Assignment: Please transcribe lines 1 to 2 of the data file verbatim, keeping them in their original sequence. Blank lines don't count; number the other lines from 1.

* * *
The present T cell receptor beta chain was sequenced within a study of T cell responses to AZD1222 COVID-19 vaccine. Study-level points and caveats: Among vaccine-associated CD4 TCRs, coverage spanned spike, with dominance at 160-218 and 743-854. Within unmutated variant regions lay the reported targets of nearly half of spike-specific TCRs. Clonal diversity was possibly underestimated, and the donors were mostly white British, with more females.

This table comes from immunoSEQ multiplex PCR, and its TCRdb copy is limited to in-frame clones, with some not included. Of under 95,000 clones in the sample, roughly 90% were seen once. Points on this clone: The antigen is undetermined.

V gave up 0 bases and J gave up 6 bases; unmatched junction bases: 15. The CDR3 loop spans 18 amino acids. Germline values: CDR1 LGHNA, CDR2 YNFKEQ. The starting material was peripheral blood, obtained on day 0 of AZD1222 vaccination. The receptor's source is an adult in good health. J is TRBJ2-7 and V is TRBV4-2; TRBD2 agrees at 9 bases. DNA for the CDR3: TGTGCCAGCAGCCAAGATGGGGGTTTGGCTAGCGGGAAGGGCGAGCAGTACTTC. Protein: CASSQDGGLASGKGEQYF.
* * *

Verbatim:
The present T cell receptor beta chain was sequenced within a study of T cell responses to AZD1222 COVID-19 vaccine. Study-level points and caveats: Among vaccine-associated CD4 TCRs, coverage spanned spike, with dominance at 160-218 and 743-854. Within unmutated variant regions lay the reported targets of nearly half of spike-specific TCRs. Clonal diversity was possibly underestimated, and the donors were mostly white British, with more females.

This table comes from immunoSEQ multiplex PCR, and its TCRdb copy is limited to in-frame clones, with some not included. Of under 95,000 clones in the sample, roughly 90% were seen once. Points on this clone: The antigen is undetermined.